How Business Owners Are Driving the Green Revolution
With CO2 emissions skyrocketing in the past 50 years, one of the largest concerns is cleaner forms of technology-driven fuel. With international compromises, such as the Paris Agreement,
the world has taken steps to ensure a more proactive movement towards sustainable and clean energy. The government is coming together to reduce gas emissions and adapt to more clean energy resources. Although this initiative will have a major impact, it has been relatively recent. The largest problem with relying on governments to bring about change is that there is a significant lag in progress.
Between conception, implementation of the policy, and the actual effects of the policy, there is always a major lag between government green initiatives. Because of this, businesses have been spearheading the movement for a more green economy. In fact, businesses have been driving the green revolution for years.
Businesses Taking the Lead
IKEA was the first major retailer to sell LED lighting fixtures exclusively. 90% of their building in the U.S. have solar panels installed and have worked towards 100% renewable energy for the past decade. IKEA has also invested over $1 billion in initiatives for clean every in order to become resource and energy independent. Patagonia, a clothing retailer, donates 1% of its sales as an “Earth Tax’ to support environmental organizations. They’ve created programs to incentivize their employees to carpool with the Employee Drive Less Program. They have also donated over $70 million in technology initiatives.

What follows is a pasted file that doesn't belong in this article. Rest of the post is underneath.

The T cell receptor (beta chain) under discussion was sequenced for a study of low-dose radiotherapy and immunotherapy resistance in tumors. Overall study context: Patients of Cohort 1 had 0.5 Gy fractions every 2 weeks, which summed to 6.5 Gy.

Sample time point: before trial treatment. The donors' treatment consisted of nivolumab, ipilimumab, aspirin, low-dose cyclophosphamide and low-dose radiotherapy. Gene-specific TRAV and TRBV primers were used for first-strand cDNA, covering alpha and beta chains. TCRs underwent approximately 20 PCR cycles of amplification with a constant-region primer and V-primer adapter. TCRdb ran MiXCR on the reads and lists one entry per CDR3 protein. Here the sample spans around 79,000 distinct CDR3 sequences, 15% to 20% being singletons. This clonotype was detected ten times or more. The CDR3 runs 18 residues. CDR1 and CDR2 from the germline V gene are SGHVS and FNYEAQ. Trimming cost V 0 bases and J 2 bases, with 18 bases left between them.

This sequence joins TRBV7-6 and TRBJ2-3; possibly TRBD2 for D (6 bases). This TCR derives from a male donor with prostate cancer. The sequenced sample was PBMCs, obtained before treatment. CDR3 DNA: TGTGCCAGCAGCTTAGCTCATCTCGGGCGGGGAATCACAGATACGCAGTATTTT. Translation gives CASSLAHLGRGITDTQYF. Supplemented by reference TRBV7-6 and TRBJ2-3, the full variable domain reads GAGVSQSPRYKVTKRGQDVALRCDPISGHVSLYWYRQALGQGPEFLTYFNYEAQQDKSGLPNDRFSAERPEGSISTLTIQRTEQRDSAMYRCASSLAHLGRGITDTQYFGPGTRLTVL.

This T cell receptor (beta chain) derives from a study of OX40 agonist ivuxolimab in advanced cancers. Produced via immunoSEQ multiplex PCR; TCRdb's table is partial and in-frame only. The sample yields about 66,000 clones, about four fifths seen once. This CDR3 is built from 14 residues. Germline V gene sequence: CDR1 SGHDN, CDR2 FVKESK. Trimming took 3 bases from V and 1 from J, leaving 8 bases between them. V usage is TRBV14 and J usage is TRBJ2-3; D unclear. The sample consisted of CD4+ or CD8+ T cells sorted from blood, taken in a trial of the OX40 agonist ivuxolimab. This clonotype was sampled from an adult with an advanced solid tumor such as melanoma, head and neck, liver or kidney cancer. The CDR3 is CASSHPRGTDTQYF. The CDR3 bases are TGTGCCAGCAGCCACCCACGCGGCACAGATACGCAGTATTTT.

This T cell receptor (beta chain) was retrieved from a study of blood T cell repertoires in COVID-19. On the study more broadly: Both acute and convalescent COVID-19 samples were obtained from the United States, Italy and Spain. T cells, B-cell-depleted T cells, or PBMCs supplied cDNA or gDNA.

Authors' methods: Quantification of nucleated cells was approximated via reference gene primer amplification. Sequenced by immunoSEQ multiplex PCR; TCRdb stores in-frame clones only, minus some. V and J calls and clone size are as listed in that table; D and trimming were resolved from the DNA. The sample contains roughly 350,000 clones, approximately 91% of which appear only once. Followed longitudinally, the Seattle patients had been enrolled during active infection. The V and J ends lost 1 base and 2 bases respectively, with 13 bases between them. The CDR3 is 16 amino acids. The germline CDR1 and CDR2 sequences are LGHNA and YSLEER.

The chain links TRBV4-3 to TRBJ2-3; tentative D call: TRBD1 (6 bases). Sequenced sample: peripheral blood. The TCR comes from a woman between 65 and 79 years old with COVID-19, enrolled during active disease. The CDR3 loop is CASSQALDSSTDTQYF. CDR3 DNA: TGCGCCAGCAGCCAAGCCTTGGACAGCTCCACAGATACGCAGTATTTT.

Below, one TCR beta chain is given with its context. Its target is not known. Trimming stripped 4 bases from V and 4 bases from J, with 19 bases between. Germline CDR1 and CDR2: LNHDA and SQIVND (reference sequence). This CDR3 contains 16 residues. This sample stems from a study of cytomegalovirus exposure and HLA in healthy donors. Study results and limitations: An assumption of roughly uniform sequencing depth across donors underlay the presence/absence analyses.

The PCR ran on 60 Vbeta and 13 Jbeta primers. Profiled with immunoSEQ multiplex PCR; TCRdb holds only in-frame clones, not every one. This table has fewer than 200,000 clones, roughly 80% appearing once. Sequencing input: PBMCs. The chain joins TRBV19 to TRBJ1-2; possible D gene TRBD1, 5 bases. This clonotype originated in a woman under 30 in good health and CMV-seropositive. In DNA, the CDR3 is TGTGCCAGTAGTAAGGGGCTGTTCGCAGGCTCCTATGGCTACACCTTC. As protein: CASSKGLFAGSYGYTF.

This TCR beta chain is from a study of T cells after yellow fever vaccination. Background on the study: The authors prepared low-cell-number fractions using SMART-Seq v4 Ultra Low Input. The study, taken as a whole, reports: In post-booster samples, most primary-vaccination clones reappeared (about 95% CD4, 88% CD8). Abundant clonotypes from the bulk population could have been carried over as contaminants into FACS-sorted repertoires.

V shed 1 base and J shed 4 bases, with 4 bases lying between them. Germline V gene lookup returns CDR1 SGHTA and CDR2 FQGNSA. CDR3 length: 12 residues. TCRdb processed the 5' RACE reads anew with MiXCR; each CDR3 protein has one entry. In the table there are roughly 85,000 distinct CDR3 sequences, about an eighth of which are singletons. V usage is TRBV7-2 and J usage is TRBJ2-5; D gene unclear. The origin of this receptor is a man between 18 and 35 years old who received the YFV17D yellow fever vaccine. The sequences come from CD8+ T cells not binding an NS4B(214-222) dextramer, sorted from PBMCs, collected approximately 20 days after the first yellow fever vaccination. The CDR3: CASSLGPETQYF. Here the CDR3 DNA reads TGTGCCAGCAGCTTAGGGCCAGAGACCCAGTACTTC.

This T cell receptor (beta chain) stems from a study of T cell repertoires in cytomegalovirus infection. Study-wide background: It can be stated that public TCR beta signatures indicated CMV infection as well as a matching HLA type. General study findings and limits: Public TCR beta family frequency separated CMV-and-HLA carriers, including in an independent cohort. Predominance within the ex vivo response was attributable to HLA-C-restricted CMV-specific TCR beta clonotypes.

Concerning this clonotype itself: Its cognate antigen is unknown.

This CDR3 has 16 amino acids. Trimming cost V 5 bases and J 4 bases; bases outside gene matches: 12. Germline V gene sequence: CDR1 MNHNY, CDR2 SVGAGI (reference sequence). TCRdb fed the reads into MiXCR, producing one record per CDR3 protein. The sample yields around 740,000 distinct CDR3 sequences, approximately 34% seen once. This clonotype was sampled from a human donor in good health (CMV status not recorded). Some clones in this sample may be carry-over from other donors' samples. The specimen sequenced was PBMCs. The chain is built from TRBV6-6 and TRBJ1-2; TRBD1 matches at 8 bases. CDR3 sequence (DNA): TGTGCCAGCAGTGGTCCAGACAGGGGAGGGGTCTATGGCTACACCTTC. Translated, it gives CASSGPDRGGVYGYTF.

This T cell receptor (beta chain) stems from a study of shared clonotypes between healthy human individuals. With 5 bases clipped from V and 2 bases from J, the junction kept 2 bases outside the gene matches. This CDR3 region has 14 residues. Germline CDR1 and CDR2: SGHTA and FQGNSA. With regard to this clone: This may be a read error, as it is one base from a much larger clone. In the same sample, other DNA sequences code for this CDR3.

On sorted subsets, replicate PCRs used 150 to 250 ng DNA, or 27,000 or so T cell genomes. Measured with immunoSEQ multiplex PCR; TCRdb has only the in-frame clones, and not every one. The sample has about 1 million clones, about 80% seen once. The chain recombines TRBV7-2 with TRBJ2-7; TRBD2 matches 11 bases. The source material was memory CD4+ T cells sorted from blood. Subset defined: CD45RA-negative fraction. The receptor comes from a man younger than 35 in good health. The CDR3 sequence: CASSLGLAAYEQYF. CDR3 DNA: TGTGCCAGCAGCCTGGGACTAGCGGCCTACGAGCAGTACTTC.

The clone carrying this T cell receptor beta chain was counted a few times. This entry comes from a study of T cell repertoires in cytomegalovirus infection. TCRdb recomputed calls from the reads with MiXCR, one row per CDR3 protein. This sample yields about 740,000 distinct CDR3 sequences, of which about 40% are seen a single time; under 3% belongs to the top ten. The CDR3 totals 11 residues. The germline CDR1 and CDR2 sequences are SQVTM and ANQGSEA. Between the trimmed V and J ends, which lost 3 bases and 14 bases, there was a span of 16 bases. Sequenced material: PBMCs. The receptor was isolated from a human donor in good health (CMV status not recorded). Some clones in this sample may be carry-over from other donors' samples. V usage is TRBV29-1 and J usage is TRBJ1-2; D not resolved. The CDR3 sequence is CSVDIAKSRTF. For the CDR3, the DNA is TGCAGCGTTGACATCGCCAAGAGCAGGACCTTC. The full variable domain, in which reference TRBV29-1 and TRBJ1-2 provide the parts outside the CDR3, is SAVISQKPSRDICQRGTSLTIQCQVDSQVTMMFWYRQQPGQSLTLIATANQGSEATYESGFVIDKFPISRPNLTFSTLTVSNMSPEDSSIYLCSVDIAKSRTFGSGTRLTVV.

Even companies such as Johnson & Johnson have taken steps to reduce their carbon emissions. They have created plans called Citizenship & Sustainability 2020 Goals that look at on-site CO2 reduction, reduction in water consumption, disposable waste programs, and sustainability improvements for products. This goal aims to help both the company to be more fuel efficient and at-home users to have more green products. What is making all these companies go green?
Corporate Social Responsibility
One of the largest reasons companies are going green is because of corporate social responsibility. These are a corporation's responsibility for the environmental and social well-being of the marketplace in which they operate. Many companies are extremely large and powerful; therefore, they have a lot of influence in politics and society.
In the early 20th century, many companies used this type of power to actually create unfriendly business environments. For example, many of the logging, cattle ranching, gold mining companies in the 1900’s destroyed the environment with poor regulation and deforestation. Because of this dark legacy, companies have tried to change their involvement in the environment for the better, therefore, changing their social image.